Movie film stock is made of acetate, transparent celluloid, or polyester base, coated with an emulsion containing chemicals sensitive to light. Cellulose nitrate was originally the film base used to record motion pictures, however because of its flammability was subsequently replaced by safer materials. Standard widths and the film format for on the reel images have had a opulent history, although until recently many large commercial films were still shot on (and distributed to movie theaters) as 35 mm prints.
Moving picture film was initially shot and projected at various speeds using cameras and projectors cranked by hand; using 1000 frames per minute (16⅔ frame/s) is generally quoted as a standard silent speed, research suggests most films were shot using 16 frame/s to 23 frame/s and projected using 18 frame/s on up (reels typically included instructions on the speed that each scene should be shown).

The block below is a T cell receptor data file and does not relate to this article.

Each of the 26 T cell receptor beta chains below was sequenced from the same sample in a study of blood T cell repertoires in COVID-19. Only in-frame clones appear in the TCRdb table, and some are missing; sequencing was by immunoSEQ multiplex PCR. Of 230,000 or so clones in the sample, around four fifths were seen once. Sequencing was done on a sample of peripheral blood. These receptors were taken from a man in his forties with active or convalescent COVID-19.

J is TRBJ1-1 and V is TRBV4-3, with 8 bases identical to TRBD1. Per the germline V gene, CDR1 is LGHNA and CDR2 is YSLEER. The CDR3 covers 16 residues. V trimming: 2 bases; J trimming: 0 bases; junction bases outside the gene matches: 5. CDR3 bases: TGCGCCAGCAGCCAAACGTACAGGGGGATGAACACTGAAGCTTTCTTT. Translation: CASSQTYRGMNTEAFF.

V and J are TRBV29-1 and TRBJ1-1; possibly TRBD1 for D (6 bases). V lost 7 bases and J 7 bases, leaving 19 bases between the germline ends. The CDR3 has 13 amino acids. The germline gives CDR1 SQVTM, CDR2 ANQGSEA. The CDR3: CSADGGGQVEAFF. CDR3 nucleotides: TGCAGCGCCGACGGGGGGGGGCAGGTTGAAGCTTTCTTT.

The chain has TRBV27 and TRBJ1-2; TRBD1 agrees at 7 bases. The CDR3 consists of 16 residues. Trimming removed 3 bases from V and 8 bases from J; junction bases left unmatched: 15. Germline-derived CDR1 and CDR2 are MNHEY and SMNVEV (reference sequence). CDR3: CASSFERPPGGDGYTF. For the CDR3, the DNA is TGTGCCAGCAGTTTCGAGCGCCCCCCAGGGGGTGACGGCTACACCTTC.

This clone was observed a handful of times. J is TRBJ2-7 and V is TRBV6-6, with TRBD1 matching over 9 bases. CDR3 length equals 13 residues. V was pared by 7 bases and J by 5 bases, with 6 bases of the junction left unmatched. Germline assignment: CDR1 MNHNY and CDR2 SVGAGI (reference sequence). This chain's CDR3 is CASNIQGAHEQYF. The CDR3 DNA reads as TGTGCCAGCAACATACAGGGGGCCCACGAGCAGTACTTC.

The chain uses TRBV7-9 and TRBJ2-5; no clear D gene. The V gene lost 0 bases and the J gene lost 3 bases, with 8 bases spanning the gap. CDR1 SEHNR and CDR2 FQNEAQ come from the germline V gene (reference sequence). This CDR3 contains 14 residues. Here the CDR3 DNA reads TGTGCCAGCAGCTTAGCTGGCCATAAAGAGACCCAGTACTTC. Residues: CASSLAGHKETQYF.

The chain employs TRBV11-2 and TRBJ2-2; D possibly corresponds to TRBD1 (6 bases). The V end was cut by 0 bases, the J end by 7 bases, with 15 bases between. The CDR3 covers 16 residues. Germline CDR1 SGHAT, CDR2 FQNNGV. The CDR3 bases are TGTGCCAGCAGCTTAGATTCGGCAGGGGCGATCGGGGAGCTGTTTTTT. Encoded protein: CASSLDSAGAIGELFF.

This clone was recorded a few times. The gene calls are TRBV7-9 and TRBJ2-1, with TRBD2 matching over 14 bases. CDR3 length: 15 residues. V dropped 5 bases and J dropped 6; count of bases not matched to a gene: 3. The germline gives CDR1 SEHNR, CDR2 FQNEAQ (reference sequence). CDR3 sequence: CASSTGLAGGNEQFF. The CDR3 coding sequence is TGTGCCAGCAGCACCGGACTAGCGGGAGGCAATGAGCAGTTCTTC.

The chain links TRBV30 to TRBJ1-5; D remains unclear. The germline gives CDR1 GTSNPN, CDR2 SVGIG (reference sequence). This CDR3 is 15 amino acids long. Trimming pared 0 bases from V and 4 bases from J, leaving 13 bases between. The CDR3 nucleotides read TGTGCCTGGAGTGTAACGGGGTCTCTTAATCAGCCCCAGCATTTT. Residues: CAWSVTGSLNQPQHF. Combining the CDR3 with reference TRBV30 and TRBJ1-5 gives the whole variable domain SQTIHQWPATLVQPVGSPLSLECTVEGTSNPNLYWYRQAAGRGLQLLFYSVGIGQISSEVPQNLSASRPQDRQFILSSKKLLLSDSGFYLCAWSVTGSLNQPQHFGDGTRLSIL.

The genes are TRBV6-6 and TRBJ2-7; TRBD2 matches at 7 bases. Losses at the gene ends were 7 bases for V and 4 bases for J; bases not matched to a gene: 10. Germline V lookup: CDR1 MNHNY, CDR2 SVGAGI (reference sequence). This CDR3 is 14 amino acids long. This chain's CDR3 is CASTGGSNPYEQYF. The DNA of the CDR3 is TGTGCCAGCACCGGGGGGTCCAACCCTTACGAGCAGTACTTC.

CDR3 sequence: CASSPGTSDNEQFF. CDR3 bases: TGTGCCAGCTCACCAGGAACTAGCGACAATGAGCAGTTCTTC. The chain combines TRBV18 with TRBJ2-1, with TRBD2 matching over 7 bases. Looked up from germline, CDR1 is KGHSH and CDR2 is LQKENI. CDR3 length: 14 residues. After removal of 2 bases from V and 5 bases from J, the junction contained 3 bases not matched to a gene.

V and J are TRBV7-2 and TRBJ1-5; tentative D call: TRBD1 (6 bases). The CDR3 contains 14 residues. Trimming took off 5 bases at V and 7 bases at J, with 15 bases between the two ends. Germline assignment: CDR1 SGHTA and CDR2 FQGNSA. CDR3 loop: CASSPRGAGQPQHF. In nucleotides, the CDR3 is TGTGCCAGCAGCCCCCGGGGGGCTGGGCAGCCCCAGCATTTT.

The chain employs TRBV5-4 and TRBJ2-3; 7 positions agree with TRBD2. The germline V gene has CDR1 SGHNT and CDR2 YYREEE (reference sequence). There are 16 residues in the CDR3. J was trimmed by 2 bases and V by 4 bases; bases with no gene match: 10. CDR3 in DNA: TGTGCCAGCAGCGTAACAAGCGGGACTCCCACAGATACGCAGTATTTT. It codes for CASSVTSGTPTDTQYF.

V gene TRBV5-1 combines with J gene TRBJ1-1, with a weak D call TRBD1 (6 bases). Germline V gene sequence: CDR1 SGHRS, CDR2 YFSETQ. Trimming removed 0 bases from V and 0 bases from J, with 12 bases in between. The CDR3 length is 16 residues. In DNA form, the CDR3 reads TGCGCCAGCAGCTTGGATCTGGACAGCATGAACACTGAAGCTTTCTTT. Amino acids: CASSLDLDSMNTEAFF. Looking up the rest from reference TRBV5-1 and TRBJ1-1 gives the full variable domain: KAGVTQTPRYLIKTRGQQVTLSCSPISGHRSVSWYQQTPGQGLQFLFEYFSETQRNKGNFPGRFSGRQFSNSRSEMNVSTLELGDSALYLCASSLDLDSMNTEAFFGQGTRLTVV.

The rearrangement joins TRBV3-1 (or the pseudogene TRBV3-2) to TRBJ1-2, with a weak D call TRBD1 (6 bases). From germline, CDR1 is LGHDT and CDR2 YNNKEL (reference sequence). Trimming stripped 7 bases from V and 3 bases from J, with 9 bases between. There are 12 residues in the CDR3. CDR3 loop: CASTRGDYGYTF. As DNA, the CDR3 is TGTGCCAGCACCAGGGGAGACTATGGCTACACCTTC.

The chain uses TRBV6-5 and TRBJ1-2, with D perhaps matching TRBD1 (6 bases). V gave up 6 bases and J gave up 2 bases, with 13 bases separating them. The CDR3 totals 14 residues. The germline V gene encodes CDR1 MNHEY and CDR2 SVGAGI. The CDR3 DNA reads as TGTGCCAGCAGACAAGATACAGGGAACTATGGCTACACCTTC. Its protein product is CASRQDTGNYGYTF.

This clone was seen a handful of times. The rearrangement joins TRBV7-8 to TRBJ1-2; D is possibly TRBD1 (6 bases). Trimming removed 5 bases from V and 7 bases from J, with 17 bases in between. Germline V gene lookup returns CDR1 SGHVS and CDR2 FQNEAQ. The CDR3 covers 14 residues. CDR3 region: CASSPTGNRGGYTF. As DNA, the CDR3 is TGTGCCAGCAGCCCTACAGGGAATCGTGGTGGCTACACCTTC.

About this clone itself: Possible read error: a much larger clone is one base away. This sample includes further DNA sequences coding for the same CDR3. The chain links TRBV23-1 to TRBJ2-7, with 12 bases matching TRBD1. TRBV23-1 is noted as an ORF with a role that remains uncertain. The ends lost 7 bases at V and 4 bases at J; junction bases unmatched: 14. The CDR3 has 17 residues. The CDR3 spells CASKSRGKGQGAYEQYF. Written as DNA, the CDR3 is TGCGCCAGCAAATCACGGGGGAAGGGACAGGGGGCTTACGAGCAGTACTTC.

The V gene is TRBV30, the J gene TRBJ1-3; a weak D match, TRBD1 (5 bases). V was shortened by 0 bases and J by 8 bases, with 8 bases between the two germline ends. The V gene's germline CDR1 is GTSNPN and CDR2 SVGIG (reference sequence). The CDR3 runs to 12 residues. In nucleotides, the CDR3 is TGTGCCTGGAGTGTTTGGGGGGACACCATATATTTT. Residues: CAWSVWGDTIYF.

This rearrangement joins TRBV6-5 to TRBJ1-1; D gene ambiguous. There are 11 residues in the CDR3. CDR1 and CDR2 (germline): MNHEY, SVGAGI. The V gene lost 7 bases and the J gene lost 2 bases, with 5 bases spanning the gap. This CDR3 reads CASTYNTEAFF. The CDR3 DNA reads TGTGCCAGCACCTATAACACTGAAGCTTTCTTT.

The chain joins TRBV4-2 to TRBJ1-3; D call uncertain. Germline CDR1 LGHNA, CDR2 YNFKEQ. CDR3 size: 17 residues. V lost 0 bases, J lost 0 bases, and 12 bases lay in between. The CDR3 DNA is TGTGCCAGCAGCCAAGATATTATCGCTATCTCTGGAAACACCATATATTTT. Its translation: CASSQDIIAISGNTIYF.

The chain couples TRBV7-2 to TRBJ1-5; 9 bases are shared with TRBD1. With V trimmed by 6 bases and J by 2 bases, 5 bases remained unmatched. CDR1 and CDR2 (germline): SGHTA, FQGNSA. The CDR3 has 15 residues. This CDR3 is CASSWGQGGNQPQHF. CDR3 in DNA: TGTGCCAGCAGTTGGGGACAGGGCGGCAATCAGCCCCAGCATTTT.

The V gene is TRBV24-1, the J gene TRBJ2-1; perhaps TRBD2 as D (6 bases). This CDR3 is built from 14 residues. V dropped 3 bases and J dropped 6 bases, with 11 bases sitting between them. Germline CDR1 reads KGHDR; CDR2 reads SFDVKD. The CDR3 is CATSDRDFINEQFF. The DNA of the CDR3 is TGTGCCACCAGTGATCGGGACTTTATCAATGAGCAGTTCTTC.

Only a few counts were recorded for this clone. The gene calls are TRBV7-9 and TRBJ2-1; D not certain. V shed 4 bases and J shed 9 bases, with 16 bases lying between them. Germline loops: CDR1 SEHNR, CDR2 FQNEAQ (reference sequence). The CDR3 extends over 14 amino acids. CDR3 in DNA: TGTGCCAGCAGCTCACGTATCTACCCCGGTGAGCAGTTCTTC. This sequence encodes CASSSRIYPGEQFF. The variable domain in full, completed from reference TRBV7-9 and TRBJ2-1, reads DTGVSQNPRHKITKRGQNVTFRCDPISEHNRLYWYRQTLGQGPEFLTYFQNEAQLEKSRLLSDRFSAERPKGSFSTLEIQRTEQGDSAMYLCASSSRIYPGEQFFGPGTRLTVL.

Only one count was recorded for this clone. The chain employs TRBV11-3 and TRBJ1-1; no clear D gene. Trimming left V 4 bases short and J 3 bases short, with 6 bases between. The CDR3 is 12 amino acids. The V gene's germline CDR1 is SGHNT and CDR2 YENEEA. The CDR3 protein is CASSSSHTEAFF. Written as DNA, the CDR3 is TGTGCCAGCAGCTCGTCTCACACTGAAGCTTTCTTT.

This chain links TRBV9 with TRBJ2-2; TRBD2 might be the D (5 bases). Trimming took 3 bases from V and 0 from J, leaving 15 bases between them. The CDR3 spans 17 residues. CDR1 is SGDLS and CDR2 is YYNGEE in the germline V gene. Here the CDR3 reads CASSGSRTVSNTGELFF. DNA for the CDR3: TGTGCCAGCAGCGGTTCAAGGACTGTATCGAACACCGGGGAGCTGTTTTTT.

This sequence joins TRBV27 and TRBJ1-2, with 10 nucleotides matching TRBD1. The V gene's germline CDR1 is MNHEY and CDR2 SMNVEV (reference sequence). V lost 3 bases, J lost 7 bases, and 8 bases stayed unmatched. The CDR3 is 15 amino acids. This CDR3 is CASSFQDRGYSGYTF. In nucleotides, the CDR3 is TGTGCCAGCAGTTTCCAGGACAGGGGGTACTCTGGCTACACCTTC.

When sound film was made available in the late 1920s, a constant speed became necessary for the sound head. 24 fps was selected because it was the slowest (and thus least expensive) speed which allowed for sufficient sound quality. Improvements after the late 19th century include the automation of cameras – letting them record at a consistent speed, silent camera engineering – letting sound recorded on-set to be used without requiring huge "blimps" encasing the camera, the development of more sophisticated lenses and filmstock, allowing directors to film in increased dim environments, and the advent of synchronized sound, permitting sound to be recorded at precisely the same speed as its synonymous action. Although a soundtrack can be recorded independently from shooting the film, however, for live-action movies many parts of the soundtrack are most often recorded simultaneously.